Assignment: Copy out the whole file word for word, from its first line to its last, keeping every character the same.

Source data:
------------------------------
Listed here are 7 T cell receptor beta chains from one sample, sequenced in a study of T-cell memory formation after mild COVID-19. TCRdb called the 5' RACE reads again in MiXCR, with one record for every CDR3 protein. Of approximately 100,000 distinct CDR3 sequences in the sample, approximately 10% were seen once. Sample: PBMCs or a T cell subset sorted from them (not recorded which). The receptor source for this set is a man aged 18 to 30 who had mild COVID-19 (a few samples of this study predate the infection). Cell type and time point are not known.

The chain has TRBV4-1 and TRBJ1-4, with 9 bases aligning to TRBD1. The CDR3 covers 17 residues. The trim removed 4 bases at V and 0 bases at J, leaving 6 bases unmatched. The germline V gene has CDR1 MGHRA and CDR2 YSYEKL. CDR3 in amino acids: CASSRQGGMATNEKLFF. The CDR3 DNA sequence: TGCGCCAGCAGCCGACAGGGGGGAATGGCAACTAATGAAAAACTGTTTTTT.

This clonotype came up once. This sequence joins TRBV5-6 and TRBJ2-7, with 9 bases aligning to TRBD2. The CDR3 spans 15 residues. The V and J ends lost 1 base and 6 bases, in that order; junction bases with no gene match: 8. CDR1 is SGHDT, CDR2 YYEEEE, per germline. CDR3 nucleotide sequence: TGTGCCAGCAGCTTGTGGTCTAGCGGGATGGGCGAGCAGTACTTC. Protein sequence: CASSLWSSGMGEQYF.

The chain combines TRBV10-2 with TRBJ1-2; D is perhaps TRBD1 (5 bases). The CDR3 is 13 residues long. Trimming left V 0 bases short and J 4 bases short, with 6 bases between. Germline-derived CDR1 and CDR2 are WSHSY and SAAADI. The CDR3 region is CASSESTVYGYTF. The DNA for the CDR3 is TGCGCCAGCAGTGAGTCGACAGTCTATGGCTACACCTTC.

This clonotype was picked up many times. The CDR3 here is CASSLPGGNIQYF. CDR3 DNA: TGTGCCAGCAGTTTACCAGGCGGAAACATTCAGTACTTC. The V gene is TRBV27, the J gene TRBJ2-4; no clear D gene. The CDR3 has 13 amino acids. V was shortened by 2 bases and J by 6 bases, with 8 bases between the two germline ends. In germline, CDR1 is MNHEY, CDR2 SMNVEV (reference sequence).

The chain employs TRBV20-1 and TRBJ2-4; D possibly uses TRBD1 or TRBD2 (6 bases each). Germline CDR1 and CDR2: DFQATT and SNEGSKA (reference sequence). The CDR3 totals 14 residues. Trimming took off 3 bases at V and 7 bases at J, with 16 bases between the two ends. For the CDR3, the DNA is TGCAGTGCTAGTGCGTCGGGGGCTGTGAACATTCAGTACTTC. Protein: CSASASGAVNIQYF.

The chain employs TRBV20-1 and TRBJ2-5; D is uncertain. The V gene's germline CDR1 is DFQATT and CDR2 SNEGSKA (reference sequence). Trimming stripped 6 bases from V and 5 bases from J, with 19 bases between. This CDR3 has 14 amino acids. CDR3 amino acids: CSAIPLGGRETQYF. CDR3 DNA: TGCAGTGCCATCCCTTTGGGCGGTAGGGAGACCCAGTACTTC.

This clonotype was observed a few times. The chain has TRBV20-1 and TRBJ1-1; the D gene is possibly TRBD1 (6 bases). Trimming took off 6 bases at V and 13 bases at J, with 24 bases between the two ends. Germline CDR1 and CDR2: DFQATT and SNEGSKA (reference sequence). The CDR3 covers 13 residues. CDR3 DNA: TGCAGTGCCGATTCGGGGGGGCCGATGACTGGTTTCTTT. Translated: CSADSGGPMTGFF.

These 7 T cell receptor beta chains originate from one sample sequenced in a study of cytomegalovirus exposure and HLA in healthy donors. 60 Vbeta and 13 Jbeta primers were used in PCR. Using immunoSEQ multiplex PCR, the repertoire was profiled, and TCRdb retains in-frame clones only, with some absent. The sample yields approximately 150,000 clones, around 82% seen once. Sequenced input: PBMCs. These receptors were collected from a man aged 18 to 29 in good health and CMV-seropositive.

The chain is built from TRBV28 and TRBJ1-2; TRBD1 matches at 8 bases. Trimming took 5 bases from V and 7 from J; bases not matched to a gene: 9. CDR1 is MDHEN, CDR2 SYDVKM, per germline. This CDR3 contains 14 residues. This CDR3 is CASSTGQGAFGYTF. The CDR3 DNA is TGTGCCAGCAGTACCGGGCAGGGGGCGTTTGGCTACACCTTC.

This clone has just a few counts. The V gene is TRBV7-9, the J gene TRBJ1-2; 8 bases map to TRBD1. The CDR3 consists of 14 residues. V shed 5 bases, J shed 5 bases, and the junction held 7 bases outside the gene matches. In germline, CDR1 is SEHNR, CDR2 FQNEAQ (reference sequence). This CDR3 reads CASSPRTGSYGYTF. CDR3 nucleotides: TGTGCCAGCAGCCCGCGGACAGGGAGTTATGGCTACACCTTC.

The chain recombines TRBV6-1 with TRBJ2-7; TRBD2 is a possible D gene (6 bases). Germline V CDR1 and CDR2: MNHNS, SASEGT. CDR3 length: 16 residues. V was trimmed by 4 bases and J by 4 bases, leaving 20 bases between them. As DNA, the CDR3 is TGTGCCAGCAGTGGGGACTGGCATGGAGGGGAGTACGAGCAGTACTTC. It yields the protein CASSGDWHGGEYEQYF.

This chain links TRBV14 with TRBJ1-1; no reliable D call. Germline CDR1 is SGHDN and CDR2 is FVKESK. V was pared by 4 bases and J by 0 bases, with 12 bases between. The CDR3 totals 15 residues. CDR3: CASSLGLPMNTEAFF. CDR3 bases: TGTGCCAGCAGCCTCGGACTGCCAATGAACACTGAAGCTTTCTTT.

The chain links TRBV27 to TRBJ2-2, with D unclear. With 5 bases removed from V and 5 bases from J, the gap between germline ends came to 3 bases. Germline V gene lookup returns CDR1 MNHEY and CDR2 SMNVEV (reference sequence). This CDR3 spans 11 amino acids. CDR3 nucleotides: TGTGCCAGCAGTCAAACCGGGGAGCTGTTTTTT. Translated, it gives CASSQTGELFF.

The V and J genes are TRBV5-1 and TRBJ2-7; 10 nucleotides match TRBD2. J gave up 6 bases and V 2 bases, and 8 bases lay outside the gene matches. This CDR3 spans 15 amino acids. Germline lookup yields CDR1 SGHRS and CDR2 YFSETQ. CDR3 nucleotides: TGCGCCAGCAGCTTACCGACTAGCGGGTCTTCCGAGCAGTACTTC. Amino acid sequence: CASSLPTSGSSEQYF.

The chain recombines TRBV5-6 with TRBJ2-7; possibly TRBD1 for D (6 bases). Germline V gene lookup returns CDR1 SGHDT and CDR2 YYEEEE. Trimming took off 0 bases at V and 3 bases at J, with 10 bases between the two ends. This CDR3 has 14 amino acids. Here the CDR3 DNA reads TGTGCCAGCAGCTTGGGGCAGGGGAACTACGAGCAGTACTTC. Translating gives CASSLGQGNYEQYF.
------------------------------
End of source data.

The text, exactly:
Listed here are 7 T cell receptor beta chains from one sample, sequenced in a study of T-cell memory formation after mild COVID-19. TCRdb called the 5' RACE reads again in MiXCR, with one record for every CDR3 protein. Of approximately 100,000 distinct CDR3 sequences in the sample, approximately 10% were seen once. Sample: PBMCs or a T cell subset sorted from them (not recorded which). The receptor source for this set is a man aged 18 to 30 who had mild COVID-19 (a few samples of this study predate the infection). Cell type and time point are not known.

The chain has TRBV4-1 and TRBJ1-4, with 9 bases aligning to TRBD1. The CDR3 covers 17 residues. The trim removed 4 bases at V and 0 bases at J, leaving 6 bases unmatched. The germline V gene has CDR1 MGHRA and CDR2 YSYEKL. CDR3 in amino acids: CASSRQGGMATNEKLFF. The CDR3 DNA sequence: TGCGCCAGCAGCCGACAGGGGGGAATGGCAACTAATGAAAAACTGTTTTTT.

This clonotype came up once. This sequence joins TRBV5-6 and TRBJ2-7, with 9 bases aligning to TRBD2. The CDR3 spans 15 residues. The V and J ends lost 1 base and 6 bases, in that order; junction bases with no gene match: 8. CDR1 is SGHDT, CDR2 YYEEEE, per germline. CDR3 nucleotide sequence: TGTGCCAGCAGCTTGTGGTCTAGCGGGATGGGCGAGCAGTACTTC. Protein sequence: CASSLWSSGMGEQYF.

The chain combines TRBV10-2 with TRBJ1-2; D is perhaps TRBD1 (5 bases). The CDR3 is 13 residues long. Trimming left V 0 bases short and J 4 bases short, with 6 bases between. Germline-derived CDR1 and CDR2 are WSHSY and SAAADI. The CDR3 region is CASSESTVYGYTF. The DNA for the CDR3 is TGCGCCAGCAGTGAGTCGACAGTCTATGGCTACACCTTC.

This clonotype was picked up many times. The CDR3 here is CASSLPGGNIQYF. CDR3 DNA: TGTGCCAGCAGTTTACCAGGCGGAAACATTCAGTACTTC. The V gene is TRBV27, the J gene TRBJ2-4; no clear D gene. The CDR3 has 13 amino acids. V was shortened by 2 bases and J by 6 bases, with 8 bases between the two germline ends. In germline, CDR1 is MNHEY, CDR2 SMNVEV (reference sequence).

The chain employs TRBV20-1 and TRBJ2-4; D possibly uses TRBD1 or TRBD2 (6 bases each). Germline CDR1 and CDR2: DFQATT and SNEGSKA (reference sequence). The CDR3 totals 14 residues. Trimming took off 3 bases at V and 7 bases at J, with 16 bases between the two ends. For the CDR3, the DNA is TGCAGTGCTAGTGCGTCGGGGGCTGTGAACATTCAGTACTTC. Protein: CSASASGAVNIQYF.

The chain employs TRBV20-1 and TRBJ2-5; D is uncertain. The V gene's germline CDR1 is DFQATT and CDR2 SNEGSKA (reference sequence). Trimming stripped 6 bases from V and 5 bases from J, with 19 bases between. This CDR3 has 14 amino acids. CDR3 amino acids: CSAIPLGGRETQYF. CDR3 DNA: TGCAGTGCCATCCCTTTGGGCGGTAGGGAGACCCAGTACTTC.

This clonotype was observed a few times. The chain has TRBV20-1 and TRBJ1-1; the D gene is possibly TRBD1 (6 bases). Trimming took off 6 bases at V and 13 bases at J, with 24 bases between the two ends. Germline CDR1 and CDR2: DFQATT and SNEGSKA (reference sequence). The CDR3 covers 13 residues. CDR3 DNA: TGCAGTGCCGATTCGGGGGGGCCGATGACTGGTTTCTTT. Translated: CSADSGGPMTGFF.

These 7 T cell receptor beta chains originate from one sample sequenced in a study of cytomegalovirus exposure and HLA in healthy donors. 60 Vbeta and 13 Jbeta primers were used in PCR. Using immunoSEQ multiplex PCR, the repertoire was profiled, and TCRdb retains in-frame clones only, with some absent. The sample yields approximately 150,000 clones, around 82% seen once. Sequenced input: PBMCs. These receptors were collected from a man aged 18 to 29 in good health and CMV-seropositive.

The chain is built from TRBV28 and TRBJ1-2; TRBD1 matches at 8 bases. Trimming took 5 bases from V and 7 from J; bases not matched to a gene: 9. CDR1 is MDHEN, CDR2 SYDVKM, per germline. This CDR3 contains 14 residues. This CDR3 is CASSTGQGAFGYTF. The CDR3 DNA is TGTGCCAGCAGTACCGGGCAGGGGGCGTTTGGCTACACCTTC.

This clone has just a few counts. The V gene is TRBV7-9, the J gene TRBJ1-2; 8 bases map to TRBD1. The CDR3 consists of 14 residues. V shed 5 bases, J shed 5 bases, and the junction held 7 bases outside the gene matches. In germline, CDR1 is SEHNR, CDR2 FQNEAQ (reference sequence). This CDR3 reads CASSPRTGSYGYTF. CDR3 nucleotides: TGTGCCAGCAGCCCGCGGACAGGGAGTTATGGCTACACCTTC.

The chain recombines TRBV6-1 with TRBJ2-7; TRBD2 is a possible D gene (6 bases). Germline V CDR1 and CDR2: MNHNS, SASEGT. CDR3 length: 16 residues. V was trimmed by 4 bases and J by 4 bases, leaving 20 bases between them. As DNA, the CDR3 is TGTGCCAGCAGTGGGGACTGGCATGGAGGGGAGTACGAGCAGTACTTC. It yields the protein CASSGDWHGGEYEQYF.

This chain links TRBV14 with TRBJ1-1; no reliable D call. Germline CDR1 is SGHDN and CDR2 is FVKESK. V was pared by 4 bases and J by 0 bases, with 12 bases between. The CDR3 totals 15 residues. CDR3: CASSLGLPMNTEAFF. CDR3 bases: TGTGCCAGCAGCCTCGGACTGCCAATGAACACTGAAGCTTTCTTT.

The chain links TRBV27 to TRBJ2-2, with D unclear. With 5 bases removed from V and 5 bases from J, the gap between germline ends came to 3 bases. Germline V gene lookup returns CDR1 MNHEY and CDR2 SMNVEV (reference sequence). This CDR3 spans 11 amino acids. CDR3 nucleotides: TGTGCCAGCAGTCAAACCGGGGAGCTGTTTTTT. Translated, it gives CASSQTGELFF.

The V and J genes are TRBV5-1 and TRBJ2-7; 10 nucleotides match TRBD2. J gave up 6 bases and V 2 bases, and 8 bases lay outside the gene matches. This CDR3 spans 15 amino acids. Germline lookup yields CDR1 SGHRS and CDR2 YFSETQ. CDR3 nucleotides: TGCGCCAGCAGCTTACCGACTAGCGGGTCTTCCGAGCAGTACTTC. Amino acid sequence: CASSLPTSGSSEQYF.

The chain recombines TRBV5-6 with TRBJ2-7; possibly TRBD1 for D (6 bases). Germline V gene lookup returns CDR1 SGHDT and CDR2 YYEEEE. Trimming took off 0 bases at V and 3 bases at J, with 10 bases between the two ends. This CDR3 has 14 amino acids. Here the CDR3 DNA reads TGTGCCAGCAGCTTGGGGCAGGGGAACTACGAGCAGTACTTC. Translating gives CASSLGQGNYEQYF.